From persecution to humiliation: the treatment of asylum seekers in the UK

Last month a pregnant woman who was detained at Yarl’s Wood immigration centre was told by a midwife she could not find her baby’s heartbeat and was refused a scan for four days. For this pregnant woman from South Africa, married to a British citizen, it took two court orders before UK Borders Agency took her for a scan. This case is a prime example of the lack of humanity in our treatment of people seeking asylum.

An enormous amount of time and money is spent securing the borders of western states, erecting stronger and stronger barriers to entry. The construction of the ‘asylum seeker’ as deviant is well documented. Indeed, government responses to asylum seekers are framed by law and order politics represented by the media, law and the courts. Yet, in order to be recognised as a refugee under the terms of the 1951 UN Convention on Refugees a person must make a claim for asylum at the port of entry or the UK Borders Agency offices in Croydon or Liverpool as soon as possible on entering the UK. Most asylum applications are refused and if the authorities refuse an asylum application, an applicant is able to appeal against the refusal, although some asylum seekers will only be able to appeal once they have left the UK (Applying for Asylum, Refugee Action, 2008).

Hence, the social and cultural context that asylum seekers experience is marked by a culture of disbelief, underpinned by law and order politics. This is combined with a focus upon strengthening and protecting borders which places responsibility on the asylum seeker for their situation. This impacts upon the experience of seeking safety for people fleeing persecution, human rights violations, violence and war. Their experiences are marked by humiliation, shaming, racism and mis-recognition.

For Zygmunt Bauman the existence of this group is much less the result of personal tragedy than the result of a global system that classifies some as without worth, as human waste. Their very disposability is created through discourses of abjection. Indeed, as Imogen Tyler notes “the figure of the asylum seeker increasingly secures the imaginary borders of Britain today”.

Published last month, Asylum, migration and community argues that we need to face up to our global responsibilities towards the displaced, address the causes of ‘the misery of growing refugee movements’ and foster dignity and egalization in the institutions, policies and practices towards people seeking safety in the asylum-migration-community nexus. Creative, cultural and participatory methodologies can support this process as can networks such as the global humiliation and human dignity network as part of a public sociology or criminology that helps to build communities of practice to challenge and change such gross inequalities and keep open spaces for critical thinking.

Maggie O’Neill, author of Asylum, migration and community

4 Responses to “From persecution to humiliation: the treatment of asylum seekers in the UK”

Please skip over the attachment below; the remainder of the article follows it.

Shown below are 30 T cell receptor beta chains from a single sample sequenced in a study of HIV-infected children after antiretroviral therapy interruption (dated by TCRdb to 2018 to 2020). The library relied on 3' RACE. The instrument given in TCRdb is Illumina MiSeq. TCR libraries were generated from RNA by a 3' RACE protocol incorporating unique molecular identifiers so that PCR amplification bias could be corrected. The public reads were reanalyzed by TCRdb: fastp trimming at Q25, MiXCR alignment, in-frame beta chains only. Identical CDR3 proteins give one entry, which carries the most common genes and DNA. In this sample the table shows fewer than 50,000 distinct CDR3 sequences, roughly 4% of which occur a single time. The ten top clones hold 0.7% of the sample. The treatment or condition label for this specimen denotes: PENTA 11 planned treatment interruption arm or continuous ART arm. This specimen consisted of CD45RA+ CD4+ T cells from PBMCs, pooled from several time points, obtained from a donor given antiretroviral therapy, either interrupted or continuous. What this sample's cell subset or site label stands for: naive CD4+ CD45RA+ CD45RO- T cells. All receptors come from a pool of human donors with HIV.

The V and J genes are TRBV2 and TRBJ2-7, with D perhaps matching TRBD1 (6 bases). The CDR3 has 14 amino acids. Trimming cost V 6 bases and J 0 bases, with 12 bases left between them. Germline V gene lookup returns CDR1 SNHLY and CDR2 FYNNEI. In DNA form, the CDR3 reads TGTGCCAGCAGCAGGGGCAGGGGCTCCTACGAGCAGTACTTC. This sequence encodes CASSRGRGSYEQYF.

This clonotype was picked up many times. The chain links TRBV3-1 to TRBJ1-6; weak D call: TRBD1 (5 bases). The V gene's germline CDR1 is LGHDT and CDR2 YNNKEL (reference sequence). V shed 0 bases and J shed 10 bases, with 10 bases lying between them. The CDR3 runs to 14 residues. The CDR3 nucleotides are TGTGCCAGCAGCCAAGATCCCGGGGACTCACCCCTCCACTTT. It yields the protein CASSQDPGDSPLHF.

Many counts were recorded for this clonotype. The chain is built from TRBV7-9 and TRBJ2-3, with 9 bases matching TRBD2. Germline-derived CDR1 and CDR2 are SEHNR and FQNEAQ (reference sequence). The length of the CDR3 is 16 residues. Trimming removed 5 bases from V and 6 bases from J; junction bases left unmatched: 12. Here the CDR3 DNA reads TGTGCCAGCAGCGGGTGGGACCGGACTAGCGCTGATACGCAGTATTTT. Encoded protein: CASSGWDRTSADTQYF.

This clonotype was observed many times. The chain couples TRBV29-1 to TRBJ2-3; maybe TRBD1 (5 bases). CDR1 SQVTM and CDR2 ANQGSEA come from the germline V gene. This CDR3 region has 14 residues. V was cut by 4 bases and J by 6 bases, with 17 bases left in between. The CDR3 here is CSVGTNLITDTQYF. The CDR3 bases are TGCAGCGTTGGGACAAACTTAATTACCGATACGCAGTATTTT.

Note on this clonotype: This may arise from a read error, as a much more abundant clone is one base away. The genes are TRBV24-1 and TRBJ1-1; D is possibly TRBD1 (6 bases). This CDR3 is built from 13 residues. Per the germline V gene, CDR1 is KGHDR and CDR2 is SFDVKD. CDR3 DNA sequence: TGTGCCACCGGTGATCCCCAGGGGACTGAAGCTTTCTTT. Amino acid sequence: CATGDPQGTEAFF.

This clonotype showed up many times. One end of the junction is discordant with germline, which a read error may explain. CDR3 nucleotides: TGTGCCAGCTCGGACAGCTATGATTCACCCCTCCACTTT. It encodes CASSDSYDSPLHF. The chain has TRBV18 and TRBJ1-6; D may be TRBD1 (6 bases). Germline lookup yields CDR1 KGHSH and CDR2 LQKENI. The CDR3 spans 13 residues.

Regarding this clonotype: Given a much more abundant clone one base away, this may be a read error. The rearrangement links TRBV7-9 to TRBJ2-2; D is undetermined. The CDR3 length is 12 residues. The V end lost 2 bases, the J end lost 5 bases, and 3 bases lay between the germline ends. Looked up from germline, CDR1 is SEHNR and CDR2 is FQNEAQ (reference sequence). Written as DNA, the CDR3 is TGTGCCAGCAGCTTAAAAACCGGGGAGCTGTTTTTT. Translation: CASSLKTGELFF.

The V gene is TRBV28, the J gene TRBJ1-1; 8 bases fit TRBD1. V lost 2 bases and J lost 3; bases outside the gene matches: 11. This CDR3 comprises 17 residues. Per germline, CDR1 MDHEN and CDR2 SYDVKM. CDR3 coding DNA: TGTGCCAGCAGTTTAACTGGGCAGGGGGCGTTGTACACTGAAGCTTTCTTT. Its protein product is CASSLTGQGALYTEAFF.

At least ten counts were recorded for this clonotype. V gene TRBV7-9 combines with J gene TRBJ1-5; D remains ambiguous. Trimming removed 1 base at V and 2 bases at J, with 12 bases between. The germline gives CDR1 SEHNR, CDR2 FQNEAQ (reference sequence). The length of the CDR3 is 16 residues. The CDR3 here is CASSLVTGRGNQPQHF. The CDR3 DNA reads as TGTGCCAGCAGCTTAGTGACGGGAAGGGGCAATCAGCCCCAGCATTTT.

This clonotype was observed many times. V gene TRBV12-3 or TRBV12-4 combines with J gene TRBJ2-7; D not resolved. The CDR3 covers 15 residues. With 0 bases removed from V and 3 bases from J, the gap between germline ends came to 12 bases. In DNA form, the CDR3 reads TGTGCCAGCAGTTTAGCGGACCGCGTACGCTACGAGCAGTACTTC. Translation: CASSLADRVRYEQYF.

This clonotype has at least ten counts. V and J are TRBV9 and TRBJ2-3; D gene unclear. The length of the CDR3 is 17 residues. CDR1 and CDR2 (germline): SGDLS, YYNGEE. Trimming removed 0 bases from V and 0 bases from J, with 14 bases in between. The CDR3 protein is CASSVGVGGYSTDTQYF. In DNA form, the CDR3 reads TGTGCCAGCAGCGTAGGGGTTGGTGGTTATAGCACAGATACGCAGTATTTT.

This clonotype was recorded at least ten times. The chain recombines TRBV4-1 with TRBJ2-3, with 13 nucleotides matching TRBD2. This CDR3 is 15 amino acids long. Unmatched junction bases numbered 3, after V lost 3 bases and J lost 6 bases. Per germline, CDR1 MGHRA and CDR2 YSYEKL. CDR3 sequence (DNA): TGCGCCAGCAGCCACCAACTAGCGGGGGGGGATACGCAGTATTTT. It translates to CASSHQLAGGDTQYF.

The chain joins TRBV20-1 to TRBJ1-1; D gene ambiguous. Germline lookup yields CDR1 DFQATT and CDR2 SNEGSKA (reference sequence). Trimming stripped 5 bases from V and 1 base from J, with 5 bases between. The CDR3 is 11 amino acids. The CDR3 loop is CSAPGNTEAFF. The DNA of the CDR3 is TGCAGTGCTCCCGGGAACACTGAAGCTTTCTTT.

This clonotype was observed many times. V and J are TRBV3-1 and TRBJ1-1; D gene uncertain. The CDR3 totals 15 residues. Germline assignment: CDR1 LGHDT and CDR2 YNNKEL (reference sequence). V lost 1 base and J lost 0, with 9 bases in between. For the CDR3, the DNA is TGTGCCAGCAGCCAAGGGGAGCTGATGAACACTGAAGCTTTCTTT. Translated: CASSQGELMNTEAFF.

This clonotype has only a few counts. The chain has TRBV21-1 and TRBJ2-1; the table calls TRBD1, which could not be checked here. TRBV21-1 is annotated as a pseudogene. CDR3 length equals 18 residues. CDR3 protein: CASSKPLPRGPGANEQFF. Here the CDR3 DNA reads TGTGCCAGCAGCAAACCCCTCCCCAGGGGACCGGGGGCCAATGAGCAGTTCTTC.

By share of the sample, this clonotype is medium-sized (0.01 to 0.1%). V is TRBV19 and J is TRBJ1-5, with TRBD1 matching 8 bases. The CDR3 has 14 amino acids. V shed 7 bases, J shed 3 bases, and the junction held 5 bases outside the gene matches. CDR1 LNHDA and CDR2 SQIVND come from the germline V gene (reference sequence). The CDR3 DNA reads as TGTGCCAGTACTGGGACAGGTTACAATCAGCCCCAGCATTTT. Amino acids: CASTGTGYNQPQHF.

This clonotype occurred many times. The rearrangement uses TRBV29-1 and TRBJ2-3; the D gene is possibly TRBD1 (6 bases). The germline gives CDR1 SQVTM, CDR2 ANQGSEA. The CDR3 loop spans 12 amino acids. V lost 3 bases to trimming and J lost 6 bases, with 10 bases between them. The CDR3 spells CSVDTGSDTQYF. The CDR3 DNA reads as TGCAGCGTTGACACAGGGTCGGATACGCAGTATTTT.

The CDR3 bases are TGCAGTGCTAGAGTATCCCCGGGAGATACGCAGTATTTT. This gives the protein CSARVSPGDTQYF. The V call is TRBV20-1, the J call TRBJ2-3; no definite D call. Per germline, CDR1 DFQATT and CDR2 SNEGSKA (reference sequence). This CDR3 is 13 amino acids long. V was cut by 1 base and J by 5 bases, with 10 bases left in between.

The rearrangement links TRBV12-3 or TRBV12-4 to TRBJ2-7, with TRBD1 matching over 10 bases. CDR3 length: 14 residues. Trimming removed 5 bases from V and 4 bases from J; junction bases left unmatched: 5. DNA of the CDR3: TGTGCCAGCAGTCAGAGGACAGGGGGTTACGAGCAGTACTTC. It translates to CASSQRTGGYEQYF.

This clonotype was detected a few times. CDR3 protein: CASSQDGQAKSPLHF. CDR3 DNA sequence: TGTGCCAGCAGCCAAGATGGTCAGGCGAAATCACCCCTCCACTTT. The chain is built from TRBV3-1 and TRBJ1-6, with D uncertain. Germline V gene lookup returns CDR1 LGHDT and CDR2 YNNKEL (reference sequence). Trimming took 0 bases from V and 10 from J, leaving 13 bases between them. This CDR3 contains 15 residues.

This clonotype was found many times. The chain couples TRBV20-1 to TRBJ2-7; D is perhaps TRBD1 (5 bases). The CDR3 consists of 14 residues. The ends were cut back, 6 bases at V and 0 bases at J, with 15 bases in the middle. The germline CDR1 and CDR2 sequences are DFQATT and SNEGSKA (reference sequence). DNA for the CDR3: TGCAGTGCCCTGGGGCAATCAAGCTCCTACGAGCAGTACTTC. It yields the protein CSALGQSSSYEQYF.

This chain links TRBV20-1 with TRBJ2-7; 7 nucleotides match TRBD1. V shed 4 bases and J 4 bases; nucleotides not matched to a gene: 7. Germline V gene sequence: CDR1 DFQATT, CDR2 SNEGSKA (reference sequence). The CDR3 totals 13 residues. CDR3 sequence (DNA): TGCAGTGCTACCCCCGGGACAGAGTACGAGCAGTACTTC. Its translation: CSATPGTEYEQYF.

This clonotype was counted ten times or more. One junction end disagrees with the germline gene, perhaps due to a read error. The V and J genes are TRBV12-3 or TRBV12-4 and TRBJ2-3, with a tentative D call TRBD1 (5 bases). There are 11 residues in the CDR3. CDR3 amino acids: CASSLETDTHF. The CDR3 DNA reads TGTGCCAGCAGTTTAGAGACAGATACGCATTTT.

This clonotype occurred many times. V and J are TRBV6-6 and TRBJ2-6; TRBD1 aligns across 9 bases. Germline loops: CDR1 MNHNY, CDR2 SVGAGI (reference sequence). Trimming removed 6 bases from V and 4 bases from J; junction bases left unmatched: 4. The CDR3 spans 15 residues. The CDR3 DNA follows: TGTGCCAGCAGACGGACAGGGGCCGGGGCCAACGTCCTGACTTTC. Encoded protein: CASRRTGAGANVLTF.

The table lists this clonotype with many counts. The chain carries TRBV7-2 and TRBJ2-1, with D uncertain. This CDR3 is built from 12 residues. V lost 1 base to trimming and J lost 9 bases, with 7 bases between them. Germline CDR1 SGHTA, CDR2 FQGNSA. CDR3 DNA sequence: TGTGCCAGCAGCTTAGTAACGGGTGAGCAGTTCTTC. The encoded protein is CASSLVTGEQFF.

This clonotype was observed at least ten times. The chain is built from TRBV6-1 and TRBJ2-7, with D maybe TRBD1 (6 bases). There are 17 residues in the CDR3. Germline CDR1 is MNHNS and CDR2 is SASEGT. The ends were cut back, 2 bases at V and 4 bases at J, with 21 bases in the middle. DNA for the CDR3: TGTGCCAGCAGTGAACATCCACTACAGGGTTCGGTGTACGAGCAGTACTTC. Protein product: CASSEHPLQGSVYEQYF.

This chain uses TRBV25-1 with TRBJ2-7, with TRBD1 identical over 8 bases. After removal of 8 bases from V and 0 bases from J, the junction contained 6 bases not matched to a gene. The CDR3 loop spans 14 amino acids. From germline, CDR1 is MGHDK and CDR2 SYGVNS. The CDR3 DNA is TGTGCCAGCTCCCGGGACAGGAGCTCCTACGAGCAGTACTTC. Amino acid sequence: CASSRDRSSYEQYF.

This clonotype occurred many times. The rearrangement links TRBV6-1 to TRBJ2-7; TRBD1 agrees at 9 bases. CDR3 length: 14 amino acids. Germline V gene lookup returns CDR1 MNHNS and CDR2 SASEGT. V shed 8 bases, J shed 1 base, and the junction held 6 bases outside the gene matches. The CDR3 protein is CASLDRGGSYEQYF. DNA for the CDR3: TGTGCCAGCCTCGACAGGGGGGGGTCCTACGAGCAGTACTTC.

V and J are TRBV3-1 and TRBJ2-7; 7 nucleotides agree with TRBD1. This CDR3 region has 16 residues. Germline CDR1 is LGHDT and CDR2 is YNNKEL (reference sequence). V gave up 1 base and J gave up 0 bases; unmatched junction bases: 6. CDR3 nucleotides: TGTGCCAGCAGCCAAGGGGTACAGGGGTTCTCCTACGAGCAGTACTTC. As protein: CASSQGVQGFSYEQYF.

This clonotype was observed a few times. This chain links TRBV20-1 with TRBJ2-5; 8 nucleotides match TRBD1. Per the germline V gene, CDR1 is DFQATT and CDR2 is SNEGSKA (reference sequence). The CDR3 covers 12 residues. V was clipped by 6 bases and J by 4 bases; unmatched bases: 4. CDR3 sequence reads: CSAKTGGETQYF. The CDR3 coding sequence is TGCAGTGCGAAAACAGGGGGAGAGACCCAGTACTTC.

1. 1 nicole westmarland October 15, 2010 at 4:17 pm

    This case is terrible Maggie, thanks for drawing it and your book to my attention. The way some women asylum seekers are treated is an absolute disgrace.

  2. 2 Maggie October 29, 2010 at 4:42 pm

    Thanks Nicole

    there are clear connections with your work on sexual violence and the inequalities the gender biased asylum system – and the need to challenge the inequalities through feminist research, public criminology/sociology and activism.

    Check out the campaigns to end the immigration detention of children. Michale Morpugo has recently castigated the coalition government for stalling on their pledge to end the detention of children. He writes in the independent “We’re simply talking about respect for fellow human beings. The notion that children who live here can be put behind bars, behind barbed wire when they are convicted of nothing, when they’ve never even been through a criminal process”.

    On 26th October a high court challenge was launched to end the immigration detention of children. Alan Travis writes in the Guardian: “More than 1,085 children were detained during the course of 2009. One child was held for 158 days but the average period was two weeks”

    “The case, which is expected to last three days, is being brought by Public Interest Lawyers (PIL), with the human rights group Liberty and the campaign group Bail for Immigration Detainees also intervening.

    The Home Office said it was fighting the case as it remained committed to the removal of those found by the courts to have no right to remain in the UK.”

    Sign up for Outcry! the Children’s Society Campaign to end Child Detention!/19866.asp


  3. 3 Aneesa May 6, 2014 at 4:52 pm

    Dear Maggie,
    Having read your blog post, we were hoping you would be interested in our video, “Don’t stop me now: The Calais ‘jungle’ and No Borders Camp”. It reveals the hell that was the Calais ‘jungle’ and the incredible journeys migrants staying there had made.

    We have uploaded the film on the Citizen TV talent site in the hope that it may receive sufficient 5 star votes to make it a video with an award winning message which will help spread the word.

    The film is available to watch and vote for here:!tab=top-talent&week=week-18-2014&month=&boc_month=&vo=%2Fdon-t-stop-me-now-the-calais-jungle-and-no-borders-camp-rvmp9Jeovj.html

    We would be delighted if you would watch the video, vote for it and share it.

    Many thanks,
    Aneesa Syed
    WORLDbytes Volunteer

  1. 1 Human Dignity and Humiliation Studies » Blog Archive » From Persecution to Humiliation: The Treatment of Asylum Seekers in the UK Trackback on October 29, 2010 at 5:24 pm

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